Director: Anthony & Joe Russo
Starring: Robert Downey Jr, Chris Hemsworth, Mark Ruffalo, Chris Evans, Scarlett Johansson, Benedict Cumberbatch, Don Cheadle, Tom Holland, Chadwick Boseman, Paul Bettany, Elizabeth Olsen, Anthony Mackie, Sebastian Stan, Danai Gurira, Letitia Wright, Dave Bautista, Zoe Saldana, Josh Brolin, Chris Pratt
Run Time: 149 mins
Avengers: Infinity War is the culmination of the successful nineteen Marvel Cinematic Universe thus far and the anticipation for it has been unprecedented. The titular Avengers now face Josh Brolin’s mad titan, Thanos, who has been teased for a rather long time in previous films, whose aim is to recover all of the Infinity Stones to wield the Infinity Gauntlet. Avengers: Infinity War is directed by brothers Anthony and Joe Russo, who have carved quite the reputation after directing Captain America: The Winter Soldier and Captain America: Civil War. Although both films have their problems, both were very positively recieved and the directors particularly excel in their attention to narrative continuity and the construction of realistic action sequences.
Avengers: Infinity War begins very strongly with some bold choices in its narrative. The Russo’s manage to juggle all the character arcs well and manage to craft a coherent, unified narrative that doesn’t feel overstuffed. Unfortunately, the film runs into problems as it then starts to involve too many characters which impact the film tonally and then makes a cheap, poor choice in its conclusion which was really frustrating.
There is always the risk in these kind of tentpole films to lose focus when there is a whole roster of characters to follow and whilst each superhero does get their moment to shine, some inevitably do get more screentime than others. That said, the Russo’s clearly have tried their best and the choices they have made are generally sound in terms of characterisations.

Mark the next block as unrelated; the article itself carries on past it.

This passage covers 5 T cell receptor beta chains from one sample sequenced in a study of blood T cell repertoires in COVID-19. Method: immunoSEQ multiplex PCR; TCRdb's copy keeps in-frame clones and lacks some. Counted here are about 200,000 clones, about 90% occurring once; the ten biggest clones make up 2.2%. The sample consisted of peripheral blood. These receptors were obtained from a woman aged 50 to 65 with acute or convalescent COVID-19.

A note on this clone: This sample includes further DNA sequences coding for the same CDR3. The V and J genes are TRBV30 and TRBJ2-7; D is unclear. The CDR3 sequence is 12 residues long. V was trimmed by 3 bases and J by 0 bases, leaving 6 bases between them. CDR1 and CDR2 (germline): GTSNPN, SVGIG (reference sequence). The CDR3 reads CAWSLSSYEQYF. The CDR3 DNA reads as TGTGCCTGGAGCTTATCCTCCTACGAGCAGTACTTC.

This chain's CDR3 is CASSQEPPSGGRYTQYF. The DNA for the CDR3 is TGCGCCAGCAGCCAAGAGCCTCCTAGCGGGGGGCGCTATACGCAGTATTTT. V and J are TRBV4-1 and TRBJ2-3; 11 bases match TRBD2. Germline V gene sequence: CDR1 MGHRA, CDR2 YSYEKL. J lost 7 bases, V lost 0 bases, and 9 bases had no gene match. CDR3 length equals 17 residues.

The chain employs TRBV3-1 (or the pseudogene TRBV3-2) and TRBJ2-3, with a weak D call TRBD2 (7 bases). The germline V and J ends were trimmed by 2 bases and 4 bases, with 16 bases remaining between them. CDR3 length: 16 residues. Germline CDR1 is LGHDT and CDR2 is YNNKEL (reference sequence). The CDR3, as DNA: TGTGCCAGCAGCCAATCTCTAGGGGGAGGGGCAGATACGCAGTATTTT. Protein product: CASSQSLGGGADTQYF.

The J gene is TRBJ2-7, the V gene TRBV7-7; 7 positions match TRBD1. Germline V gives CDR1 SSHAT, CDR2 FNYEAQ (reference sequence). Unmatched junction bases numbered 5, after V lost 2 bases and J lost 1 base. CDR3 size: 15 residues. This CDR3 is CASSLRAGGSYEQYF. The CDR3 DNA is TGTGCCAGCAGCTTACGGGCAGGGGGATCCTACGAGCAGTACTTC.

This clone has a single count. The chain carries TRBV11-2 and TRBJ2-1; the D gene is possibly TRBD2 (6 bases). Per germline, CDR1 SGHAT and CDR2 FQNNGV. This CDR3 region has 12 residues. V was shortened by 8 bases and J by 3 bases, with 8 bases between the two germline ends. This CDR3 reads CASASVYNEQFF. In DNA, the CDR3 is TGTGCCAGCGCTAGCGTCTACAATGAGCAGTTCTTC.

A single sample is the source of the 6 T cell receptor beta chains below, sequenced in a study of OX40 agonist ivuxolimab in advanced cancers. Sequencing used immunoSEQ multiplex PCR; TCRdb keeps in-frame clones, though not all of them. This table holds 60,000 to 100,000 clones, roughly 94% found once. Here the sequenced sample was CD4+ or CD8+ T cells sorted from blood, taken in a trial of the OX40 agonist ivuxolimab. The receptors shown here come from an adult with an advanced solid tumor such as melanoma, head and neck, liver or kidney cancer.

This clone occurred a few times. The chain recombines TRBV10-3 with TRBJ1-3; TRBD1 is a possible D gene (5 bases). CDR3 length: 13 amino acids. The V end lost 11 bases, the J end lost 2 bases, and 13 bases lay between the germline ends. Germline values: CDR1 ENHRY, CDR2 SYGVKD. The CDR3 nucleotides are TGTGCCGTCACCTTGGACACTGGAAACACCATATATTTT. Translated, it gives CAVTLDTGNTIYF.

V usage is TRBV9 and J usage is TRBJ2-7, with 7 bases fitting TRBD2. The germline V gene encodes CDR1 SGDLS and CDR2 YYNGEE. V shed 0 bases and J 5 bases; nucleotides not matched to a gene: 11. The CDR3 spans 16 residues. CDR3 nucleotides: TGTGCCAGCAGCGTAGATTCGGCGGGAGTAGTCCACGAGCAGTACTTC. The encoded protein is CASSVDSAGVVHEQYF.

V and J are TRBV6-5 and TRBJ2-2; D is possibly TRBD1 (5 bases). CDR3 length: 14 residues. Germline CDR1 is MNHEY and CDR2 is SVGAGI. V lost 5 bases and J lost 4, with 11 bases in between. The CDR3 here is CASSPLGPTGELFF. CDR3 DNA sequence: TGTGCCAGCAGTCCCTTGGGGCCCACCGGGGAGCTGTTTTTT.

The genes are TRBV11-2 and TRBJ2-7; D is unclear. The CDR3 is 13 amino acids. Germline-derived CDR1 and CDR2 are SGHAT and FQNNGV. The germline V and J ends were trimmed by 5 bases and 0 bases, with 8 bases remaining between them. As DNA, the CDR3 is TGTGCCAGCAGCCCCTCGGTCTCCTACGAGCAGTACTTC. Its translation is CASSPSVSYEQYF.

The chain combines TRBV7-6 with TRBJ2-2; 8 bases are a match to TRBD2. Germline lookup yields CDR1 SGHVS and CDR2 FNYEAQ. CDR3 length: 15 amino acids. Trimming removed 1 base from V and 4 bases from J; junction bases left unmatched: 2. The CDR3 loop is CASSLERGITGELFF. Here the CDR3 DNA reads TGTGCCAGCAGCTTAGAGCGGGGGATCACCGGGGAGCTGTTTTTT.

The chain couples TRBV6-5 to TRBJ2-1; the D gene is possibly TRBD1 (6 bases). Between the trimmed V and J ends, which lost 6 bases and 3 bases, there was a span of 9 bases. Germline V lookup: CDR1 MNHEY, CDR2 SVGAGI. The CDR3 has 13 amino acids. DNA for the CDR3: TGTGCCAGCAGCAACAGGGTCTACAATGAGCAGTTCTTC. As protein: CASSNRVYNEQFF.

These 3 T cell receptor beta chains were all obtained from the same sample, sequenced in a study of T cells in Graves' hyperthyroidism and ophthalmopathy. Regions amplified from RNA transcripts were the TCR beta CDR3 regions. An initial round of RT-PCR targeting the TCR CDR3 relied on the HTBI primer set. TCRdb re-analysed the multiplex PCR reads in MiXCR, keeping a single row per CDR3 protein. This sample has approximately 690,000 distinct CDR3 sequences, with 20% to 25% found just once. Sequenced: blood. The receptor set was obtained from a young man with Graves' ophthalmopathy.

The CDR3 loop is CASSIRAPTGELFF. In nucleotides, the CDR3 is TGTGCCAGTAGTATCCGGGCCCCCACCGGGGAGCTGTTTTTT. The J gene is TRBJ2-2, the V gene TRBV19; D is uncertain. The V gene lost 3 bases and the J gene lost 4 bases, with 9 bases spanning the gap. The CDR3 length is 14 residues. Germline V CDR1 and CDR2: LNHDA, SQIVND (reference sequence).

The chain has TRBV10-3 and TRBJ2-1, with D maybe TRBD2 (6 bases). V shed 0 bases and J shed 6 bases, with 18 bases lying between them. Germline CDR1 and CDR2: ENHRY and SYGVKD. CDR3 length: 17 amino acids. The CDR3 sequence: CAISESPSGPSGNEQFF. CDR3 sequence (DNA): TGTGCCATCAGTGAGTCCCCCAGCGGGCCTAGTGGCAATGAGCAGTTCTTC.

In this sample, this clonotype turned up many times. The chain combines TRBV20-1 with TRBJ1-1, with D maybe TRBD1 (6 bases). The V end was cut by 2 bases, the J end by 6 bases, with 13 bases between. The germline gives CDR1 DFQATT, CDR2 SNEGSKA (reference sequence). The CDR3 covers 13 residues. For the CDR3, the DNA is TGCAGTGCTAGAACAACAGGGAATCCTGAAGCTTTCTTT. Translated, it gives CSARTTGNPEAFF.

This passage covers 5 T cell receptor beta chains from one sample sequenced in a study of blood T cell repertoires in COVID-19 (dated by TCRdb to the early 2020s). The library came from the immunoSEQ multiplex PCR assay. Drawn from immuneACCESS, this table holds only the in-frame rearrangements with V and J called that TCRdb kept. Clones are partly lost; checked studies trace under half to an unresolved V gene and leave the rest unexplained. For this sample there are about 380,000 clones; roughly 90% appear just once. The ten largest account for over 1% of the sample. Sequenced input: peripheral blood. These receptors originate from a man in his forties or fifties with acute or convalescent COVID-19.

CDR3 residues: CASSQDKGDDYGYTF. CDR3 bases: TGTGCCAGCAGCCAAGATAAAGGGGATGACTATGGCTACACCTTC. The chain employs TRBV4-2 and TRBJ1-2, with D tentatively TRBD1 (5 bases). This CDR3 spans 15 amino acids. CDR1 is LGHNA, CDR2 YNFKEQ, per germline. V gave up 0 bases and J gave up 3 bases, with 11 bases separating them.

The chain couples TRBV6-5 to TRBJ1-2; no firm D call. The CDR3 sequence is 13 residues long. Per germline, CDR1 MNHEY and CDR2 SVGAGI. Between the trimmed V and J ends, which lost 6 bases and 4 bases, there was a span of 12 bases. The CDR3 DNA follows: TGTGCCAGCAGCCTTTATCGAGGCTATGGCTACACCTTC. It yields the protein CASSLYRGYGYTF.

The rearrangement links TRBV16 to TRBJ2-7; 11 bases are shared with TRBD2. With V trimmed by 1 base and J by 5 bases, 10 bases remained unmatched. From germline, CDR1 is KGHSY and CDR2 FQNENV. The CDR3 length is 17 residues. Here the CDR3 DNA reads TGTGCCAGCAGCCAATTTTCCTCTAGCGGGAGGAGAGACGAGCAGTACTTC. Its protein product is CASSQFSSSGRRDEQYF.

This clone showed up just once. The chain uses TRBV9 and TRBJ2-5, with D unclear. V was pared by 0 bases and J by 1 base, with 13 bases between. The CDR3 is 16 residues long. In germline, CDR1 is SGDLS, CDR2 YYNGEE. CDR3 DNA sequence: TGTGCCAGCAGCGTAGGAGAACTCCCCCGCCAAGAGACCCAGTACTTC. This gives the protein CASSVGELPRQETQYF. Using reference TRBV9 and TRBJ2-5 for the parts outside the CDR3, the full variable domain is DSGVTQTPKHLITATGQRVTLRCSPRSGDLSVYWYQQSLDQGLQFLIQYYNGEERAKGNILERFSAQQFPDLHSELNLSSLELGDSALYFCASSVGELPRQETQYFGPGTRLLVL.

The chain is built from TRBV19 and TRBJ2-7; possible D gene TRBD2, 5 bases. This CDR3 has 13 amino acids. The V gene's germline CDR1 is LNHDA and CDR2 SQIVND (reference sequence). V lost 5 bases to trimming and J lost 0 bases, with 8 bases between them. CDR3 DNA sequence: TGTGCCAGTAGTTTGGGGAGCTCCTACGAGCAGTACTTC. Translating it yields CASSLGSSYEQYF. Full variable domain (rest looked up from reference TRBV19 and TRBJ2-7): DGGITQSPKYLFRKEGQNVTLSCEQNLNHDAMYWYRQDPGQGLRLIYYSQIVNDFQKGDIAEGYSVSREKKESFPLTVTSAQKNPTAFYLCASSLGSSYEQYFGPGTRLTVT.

The Russo’s have also admirably attempted to adapt the character of Thanos to the big screen, with Josh Brolin putting in a scene-stealing performance. The idea they had that this film was going to be from his perspective is an interesting one and this would have really worked well and made the film more fresh if they had actually gone in this direction and focussed on him more. There are a number of scenes from his perspective where his motivations are made clear and Brolin’s villain is one that can be empathised with. Thanos has to make a number of key decisions, some that bring a lot of emotional pain and this is dealt with really well.
It’s just a shame that what the film amounts to in its climax is cheapened by some poor judgements, particularly by the promise of death from Marvel. Without going into spoilers, the ending clearly paves the way for the second part of this story but I think the misstep costs my personal excitement in the sequel as the ending is so cheaply thought out and undoes all the good work the film, despite being tonally imbalanced at times, generally does.
Ultimately, there is a lot to like in Avengers: Infinity War if you can forgive its ending. The Russo’s have somewhat managed to achieve success in a lofty job and for the most part, the film is thrilling and it’s satisfying to see all of these characters that we have got to know on-screen over the last ten years interact together. It’s going to be difficult for the Russo’s to rescue the ending in the upcoming sequel, which I think is a major mistake, but I will watch it with an open mind. An increased focus on Josh Brolin’s villain will also help to save the sequel. As for Infinity War, it’s a frequently strong film that is marred by an unsatisfactory ending.